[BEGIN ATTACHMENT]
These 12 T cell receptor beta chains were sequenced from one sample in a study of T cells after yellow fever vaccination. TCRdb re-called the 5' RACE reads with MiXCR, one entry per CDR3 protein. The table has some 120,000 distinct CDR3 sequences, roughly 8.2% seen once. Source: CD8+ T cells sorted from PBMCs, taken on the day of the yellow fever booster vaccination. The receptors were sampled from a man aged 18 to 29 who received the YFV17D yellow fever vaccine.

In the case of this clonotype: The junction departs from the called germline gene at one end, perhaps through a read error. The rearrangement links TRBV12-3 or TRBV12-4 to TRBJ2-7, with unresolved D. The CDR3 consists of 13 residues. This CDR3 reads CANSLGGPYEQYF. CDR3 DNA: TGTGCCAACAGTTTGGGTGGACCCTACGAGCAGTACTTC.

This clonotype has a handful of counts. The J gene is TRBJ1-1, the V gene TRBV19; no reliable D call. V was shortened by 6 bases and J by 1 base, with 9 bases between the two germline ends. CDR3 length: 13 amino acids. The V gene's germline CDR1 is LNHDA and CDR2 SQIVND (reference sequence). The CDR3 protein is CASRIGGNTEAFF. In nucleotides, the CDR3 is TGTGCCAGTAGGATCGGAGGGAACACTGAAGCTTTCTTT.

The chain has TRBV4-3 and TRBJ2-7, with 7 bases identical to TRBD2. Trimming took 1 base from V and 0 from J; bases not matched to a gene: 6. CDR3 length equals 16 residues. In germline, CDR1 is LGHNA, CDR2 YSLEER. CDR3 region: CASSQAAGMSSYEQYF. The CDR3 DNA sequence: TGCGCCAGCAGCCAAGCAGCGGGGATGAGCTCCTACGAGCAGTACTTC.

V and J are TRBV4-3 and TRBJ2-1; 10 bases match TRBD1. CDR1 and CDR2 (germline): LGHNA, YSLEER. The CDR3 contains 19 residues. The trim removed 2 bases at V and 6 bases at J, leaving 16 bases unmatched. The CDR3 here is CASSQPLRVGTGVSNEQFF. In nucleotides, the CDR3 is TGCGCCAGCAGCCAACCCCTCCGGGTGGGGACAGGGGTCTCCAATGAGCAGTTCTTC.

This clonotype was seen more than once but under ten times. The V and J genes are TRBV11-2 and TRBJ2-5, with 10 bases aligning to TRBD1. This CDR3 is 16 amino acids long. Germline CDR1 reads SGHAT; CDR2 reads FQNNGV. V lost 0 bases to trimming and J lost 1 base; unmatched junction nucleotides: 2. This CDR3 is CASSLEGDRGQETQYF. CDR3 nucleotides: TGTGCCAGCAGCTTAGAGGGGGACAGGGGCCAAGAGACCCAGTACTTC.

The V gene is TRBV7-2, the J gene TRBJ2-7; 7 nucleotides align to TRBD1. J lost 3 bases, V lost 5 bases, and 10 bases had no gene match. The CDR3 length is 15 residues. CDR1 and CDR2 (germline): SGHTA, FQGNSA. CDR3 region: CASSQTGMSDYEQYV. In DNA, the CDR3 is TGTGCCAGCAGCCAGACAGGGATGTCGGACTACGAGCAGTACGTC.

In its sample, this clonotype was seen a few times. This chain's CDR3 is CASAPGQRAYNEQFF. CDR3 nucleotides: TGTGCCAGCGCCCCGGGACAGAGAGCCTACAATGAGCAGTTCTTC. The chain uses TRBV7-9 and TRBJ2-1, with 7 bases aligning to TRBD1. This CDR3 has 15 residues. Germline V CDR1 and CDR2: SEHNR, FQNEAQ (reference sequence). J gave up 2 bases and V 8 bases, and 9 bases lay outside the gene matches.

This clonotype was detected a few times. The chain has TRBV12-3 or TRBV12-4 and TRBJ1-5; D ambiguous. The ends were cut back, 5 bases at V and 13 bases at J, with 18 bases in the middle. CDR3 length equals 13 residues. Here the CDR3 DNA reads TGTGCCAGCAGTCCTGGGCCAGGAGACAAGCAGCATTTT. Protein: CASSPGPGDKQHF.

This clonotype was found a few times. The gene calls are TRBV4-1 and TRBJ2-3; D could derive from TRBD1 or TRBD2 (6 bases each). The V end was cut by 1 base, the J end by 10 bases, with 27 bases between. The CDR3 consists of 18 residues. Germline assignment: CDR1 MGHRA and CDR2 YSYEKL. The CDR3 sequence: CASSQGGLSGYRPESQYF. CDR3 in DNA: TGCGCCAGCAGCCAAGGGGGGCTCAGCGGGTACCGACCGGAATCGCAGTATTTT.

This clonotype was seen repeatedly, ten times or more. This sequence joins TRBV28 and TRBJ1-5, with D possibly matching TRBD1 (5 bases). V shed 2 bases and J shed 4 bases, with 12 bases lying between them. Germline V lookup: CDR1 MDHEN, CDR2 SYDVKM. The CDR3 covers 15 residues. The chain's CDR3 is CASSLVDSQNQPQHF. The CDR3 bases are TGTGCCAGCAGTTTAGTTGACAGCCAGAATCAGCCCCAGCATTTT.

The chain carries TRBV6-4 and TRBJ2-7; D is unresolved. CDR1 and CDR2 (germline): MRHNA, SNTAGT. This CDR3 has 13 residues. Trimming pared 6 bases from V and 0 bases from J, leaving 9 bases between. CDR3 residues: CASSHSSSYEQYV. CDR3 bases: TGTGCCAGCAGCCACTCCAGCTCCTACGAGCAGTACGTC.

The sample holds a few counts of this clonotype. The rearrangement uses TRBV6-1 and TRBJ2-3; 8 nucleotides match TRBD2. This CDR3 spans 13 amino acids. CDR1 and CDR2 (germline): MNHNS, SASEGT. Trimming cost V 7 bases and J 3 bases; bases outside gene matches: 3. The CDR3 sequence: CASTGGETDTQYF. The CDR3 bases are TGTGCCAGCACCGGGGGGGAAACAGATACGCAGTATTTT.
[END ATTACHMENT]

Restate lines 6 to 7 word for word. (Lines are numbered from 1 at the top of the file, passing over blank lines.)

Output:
This clonotype was seen more than once but under ten times. The V and J genes are TRBV11-2 and TRBJ2-5, with 10 bases aligning to TRBD1. This CDR3 is 16 amino acids long. Germline CDR1 reads SGHAT; CDR2 reads FQNNGV. V lost 0 bases to trimming and J lost 1 base; unmatched junction nucleotides: 2. This CDR3 is CASSLEGDRGQETQYF. CDR3 nucleotides: TGTGCCAGCAGCTTAGAGGGGGACAGGGGCCAAGAGACCCAGTACTTC.

The V gene is TRBV7-2, the J gene TRBJ2-7; 7 nucleotides align to TRBD1. J lost 3 bases, V lost 5 bases, and 10 bases had no gene match. The CDR3 length is 15 residues. CDR1 and CDR2 (germline): SGHTA, FQGNSA. CDR3 region: CASSQTGMSDYEQYV. In DNA, the CDR3 is TGTGCCAGCAGCCAGACAGGGATGTCGGACTACGAGCAGTACGTC.